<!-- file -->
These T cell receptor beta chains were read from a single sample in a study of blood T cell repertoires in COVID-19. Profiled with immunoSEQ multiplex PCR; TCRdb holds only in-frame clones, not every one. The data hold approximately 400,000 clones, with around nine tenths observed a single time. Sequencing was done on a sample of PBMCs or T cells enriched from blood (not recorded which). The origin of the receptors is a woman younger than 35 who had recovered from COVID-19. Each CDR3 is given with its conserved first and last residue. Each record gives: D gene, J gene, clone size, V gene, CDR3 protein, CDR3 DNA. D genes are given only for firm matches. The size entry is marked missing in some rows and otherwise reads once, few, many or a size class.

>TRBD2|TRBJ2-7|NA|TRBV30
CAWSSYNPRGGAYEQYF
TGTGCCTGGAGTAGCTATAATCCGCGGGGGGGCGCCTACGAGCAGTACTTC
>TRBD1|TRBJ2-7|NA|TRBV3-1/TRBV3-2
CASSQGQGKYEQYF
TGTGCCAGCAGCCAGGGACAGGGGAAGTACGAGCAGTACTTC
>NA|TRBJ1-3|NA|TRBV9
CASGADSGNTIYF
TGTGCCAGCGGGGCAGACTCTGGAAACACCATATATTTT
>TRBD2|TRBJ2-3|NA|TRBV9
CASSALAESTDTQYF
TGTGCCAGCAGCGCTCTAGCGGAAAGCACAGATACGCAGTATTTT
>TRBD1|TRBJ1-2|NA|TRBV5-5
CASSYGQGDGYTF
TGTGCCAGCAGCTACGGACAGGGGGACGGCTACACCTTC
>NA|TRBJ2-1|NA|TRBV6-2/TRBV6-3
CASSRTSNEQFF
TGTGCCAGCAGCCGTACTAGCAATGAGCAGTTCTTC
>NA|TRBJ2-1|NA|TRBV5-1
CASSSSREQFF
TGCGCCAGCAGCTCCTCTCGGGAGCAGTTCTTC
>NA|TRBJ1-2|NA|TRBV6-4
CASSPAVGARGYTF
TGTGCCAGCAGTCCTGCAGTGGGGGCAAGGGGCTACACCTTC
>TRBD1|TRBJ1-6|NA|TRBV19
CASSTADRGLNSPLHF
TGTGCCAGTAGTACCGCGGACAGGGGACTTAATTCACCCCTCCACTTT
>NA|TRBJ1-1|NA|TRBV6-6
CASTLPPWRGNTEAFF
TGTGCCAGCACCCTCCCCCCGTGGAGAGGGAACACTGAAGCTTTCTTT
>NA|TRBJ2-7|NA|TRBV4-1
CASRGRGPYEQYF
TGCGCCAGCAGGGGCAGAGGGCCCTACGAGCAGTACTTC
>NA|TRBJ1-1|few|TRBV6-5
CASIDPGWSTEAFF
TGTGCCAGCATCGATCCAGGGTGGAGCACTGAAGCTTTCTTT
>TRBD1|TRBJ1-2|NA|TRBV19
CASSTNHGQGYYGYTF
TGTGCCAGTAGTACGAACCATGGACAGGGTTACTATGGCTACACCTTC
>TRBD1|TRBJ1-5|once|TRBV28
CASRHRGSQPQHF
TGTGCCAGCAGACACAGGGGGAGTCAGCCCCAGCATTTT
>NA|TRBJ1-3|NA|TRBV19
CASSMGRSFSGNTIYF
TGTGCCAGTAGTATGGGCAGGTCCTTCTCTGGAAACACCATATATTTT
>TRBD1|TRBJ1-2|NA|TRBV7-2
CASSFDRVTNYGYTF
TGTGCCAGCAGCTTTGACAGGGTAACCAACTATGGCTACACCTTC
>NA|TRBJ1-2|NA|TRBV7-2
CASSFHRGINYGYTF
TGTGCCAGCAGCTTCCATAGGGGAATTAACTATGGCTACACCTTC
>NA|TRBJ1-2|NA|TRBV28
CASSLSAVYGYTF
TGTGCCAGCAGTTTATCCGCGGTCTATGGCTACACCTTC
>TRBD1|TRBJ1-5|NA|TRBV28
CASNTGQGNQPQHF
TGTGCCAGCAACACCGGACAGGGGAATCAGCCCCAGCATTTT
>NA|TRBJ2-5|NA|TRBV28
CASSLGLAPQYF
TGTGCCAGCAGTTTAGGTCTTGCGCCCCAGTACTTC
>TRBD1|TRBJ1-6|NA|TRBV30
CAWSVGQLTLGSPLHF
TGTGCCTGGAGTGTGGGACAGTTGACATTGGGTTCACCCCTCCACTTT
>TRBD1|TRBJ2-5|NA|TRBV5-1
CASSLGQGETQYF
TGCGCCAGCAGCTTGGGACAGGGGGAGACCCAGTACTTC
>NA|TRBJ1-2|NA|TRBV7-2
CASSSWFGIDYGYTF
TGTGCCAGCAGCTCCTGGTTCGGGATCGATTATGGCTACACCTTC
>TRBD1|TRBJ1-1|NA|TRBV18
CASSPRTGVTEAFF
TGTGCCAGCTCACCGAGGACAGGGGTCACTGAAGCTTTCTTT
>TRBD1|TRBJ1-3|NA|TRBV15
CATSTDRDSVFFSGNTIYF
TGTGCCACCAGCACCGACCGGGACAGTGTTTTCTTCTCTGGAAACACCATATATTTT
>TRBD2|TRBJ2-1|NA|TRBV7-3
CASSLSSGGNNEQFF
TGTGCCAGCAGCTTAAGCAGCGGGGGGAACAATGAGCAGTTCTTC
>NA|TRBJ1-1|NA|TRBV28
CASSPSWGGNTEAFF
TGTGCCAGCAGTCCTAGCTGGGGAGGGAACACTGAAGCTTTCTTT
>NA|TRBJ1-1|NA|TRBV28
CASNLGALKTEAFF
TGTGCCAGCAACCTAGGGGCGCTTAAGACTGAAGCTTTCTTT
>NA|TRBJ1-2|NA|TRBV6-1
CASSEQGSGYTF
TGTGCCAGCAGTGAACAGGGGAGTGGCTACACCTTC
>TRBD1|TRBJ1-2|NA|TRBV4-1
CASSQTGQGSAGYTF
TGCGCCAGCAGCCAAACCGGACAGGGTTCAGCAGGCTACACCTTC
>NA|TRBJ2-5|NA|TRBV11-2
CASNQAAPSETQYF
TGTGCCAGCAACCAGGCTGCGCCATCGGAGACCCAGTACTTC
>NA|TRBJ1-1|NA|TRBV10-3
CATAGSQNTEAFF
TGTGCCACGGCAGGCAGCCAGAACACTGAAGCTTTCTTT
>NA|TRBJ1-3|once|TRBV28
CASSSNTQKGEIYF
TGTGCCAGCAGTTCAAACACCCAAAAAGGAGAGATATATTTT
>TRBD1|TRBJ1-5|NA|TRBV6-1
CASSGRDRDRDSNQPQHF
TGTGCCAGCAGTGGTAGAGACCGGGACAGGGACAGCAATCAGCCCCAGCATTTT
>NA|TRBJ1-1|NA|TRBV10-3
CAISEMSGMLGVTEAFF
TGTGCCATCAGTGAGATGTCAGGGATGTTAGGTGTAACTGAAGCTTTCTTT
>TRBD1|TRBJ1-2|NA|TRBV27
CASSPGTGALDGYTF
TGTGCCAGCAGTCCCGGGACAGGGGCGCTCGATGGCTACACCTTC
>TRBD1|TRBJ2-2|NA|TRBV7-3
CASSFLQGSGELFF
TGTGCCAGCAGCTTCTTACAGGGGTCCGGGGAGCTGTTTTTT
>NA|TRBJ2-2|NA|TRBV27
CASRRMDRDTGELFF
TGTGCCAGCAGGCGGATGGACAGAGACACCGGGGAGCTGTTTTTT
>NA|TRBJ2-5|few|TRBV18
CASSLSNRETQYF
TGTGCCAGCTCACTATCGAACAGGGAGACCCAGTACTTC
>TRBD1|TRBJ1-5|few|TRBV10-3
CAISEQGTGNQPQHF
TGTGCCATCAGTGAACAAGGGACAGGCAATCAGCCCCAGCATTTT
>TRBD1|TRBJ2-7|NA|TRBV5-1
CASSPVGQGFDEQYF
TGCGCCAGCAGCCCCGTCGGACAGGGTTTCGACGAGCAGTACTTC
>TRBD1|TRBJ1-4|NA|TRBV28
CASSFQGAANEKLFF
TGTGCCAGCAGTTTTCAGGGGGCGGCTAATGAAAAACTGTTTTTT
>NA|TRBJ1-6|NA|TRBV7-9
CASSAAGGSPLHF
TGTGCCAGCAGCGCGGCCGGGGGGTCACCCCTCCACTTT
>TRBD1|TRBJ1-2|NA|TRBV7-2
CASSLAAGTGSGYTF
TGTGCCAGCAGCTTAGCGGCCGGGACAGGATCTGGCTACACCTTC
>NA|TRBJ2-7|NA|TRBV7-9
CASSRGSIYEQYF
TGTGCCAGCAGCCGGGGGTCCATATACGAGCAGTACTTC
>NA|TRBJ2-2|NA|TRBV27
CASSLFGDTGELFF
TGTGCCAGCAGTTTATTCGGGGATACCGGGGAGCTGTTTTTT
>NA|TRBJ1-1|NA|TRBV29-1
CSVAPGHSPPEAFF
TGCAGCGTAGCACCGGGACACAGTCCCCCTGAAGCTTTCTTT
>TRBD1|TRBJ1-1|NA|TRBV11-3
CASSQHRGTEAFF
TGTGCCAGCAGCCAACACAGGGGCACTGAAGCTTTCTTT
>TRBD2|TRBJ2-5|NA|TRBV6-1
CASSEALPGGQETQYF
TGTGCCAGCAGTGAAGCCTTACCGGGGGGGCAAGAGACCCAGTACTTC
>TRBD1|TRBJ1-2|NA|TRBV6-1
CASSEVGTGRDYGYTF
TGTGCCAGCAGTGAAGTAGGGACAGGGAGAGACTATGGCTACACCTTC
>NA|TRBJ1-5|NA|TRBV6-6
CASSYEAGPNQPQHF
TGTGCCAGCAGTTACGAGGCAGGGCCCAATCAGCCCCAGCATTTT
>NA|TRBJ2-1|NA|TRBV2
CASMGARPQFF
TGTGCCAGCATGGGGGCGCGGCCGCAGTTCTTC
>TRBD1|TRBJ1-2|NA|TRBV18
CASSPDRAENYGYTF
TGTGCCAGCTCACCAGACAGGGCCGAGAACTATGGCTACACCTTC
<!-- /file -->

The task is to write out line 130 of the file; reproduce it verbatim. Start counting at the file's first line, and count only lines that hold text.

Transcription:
TGTGCCAGCAGCGCGGCCGGGGGGTCACCCCTCCACTTT